Due to the expansion of farms, taking on employees is a concept that is becoming increasingly more common. However, attracting and retaining employees can be difficult, particularly for first-time employers. Salaries in the agri-food sector tend to be low, and conditions of employment are not always as good as they should be. When hiring, it is important that the relationship is professional and complies with relevant employment legislation and Revenue regulations.
Hiring the Right Person
Selecting the right person at the outset helps avoid future problems. When hiring, the first and most important step is to list the tasks and duties you want your employee to undertake. If you are concerned about not having enough work for an employee, it may be worth investigating whether you could share an employee with another farmer.
Being clear about what you expect from the role will help you to choose the right person. When interviewing potential
candidates, check if they have relevant training and are willing to undertake future training if required. Look for evidence of certificates and references.
It is essential to formalise the Employer/Employee relationship. It is unwise to treat employees in the informal manner that sometimes applies where family members help out on the farm.
78% of survey respondents do not employ outside labour on the farm.
21% of those who employ staff, only 21% have formal employment contracts in place.
23% record annual leave and bank holidays.
65% provide payslips.
Employers and the Law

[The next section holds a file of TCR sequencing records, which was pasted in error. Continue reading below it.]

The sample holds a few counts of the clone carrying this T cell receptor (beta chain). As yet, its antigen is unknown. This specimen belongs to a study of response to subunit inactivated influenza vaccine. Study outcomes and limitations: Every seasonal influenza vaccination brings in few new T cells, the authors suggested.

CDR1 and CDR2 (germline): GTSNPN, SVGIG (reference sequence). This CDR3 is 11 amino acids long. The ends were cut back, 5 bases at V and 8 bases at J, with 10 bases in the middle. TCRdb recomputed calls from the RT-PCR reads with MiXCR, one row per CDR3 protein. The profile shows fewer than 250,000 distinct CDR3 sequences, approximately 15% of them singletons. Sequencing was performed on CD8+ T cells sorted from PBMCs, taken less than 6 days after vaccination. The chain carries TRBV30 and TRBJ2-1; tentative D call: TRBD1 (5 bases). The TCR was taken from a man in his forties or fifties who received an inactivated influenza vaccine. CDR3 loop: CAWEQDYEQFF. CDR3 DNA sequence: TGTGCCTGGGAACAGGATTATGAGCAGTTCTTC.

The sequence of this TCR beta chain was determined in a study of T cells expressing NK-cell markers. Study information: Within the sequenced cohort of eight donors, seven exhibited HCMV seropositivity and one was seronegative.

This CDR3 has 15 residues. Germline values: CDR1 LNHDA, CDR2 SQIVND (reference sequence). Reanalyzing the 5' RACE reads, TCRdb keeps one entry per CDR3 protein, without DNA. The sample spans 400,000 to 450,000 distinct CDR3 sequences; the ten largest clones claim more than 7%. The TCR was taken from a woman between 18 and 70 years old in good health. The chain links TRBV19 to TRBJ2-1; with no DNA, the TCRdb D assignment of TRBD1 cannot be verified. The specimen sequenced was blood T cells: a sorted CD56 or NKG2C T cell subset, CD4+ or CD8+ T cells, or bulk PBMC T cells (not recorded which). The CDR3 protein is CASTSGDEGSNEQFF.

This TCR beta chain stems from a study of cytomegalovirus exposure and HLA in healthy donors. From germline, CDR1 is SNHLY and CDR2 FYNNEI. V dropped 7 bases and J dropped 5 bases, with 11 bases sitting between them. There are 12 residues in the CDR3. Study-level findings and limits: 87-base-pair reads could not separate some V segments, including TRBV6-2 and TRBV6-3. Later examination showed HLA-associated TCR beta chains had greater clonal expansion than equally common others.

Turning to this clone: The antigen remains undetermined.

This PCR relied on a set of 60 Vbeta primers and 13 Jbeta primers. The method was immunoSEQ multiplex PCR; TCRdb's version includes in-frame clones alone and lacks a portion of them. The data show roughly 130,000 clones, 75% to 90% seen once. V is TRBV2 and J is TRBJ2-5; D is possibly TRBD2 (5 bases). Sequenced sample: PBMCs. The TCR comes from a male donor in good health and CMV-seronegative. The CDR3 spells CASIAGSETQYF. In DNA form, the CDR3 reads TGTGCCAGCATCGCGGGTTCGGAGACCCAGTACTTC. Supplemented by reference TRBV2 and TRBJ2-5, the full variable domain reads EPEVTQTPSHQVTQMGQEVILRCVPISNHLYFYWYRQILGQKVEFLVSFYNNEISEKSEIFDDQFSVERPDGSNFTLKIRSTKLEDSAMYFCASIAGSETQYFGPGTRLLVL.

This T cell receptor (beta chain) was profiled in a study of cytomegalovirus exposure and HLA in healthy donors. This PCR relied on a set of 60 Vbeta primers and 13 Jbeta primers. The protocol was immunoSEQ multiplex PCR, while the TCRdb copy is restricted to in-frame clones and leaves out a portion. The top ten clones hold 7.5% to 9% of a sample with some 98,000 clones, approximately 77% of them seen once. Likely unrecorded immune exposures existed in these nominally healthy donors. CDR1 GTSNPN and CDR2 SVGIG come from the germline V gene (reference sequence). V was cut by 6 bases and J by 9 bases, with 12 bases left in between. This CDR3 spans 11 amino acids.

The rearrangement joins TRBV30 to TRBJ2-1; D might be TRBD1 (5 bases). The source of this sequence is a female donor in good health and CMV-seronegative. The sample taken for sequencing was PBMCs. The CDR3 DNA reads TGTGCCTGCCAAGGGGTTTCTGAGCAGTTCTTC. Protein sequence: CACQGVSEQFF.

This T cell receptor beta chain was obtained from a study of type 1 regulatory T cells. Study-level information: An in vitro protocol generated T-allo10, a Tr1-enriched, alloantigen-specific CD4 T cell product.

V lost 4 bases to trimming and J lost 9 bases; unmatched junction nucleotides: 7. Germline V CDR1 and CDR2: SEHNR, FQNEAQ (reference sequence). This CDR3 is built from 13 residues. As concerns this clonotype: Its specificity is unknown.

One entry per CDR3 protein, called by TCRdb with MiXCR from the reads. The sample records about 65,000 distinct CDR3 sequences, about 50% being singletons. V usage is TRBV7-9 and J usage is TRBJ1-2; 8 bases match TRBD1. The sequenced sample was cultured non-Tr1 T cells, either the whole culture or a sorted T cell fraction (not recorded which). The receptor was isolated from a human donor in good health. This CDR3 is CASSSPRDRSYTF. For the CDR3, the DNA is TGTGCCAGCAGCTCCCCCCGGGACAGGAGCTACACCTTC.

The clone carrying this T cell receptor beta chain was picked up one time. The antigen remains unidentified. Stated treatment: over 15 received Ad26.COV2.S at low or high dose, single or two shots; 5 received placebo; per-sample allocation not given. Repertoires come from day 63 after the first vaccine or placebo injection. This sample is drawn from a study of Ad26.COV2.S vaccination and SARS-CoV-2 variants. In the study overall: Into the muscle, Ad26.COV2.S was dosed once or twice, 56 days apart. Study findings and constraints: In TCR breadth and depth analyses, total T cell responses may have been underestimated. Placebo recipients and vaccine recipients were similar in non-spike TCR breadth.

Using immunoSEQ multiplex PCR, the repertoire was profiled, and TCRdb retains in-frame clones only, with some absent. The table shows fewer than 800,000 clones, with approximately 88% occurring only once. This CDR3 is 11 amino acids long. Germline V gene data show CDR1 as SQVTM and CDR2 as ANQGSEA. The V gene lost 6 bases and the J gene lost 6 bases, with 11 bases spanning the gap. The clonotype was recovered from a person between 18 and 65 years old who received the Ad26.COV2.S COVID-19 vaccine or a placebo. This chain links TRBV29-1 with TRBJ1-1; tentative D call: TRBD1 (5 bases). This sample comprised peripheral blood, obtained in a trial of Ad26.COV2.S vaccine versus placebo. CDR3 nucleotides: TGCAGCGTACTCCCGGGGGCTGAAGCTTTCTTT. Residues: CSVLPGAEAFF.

Over forty pieces of legislation govern the employment relationship. Our findings on employment practices in this year’s survey are worrying as farmers who fail to comply with their obligations can incur fines and/or face legal issues.
The main advantage of having a contract of employment is the clarity it brings when terms are agreed between the employer and the employee. Each party is clearer about the expectations of the other, providing a level of certainty in the relationship.
As this area has become much more complex and compliance- driven, many Employers outsource the HR and/or Payroll to organisations such as ifac. Outsourcing allows access to specialised expertise such as employment law, giving clients reassurance allowing them to focus on their core business.
At ifac, we discourage the practice of entering into net pay agreements with employees as it is almost impossible to quantify the overall cost to the Employer at the onset. A net pay agreement is where a farmer agrees to pay the employee an amount ‘into the hand’. Such an arrangement requires the ‘grossing up of pay’ to consider the tax, PRSI and USC liabilities, and in some cases, even the local property taxes.
The amount of tax and USC due is dependent on the employee’s allowances, tax credits and USC thresholds. This can vary greatly from one employee to another.
It is imperative that employers request an employee’s PPS Number as soon as possible, preferably before the commencement of employment.
Many farmers need help when it comes to hiring, managing and paying their employees. Comprehensive HR and payroll support is available through your local ifac office.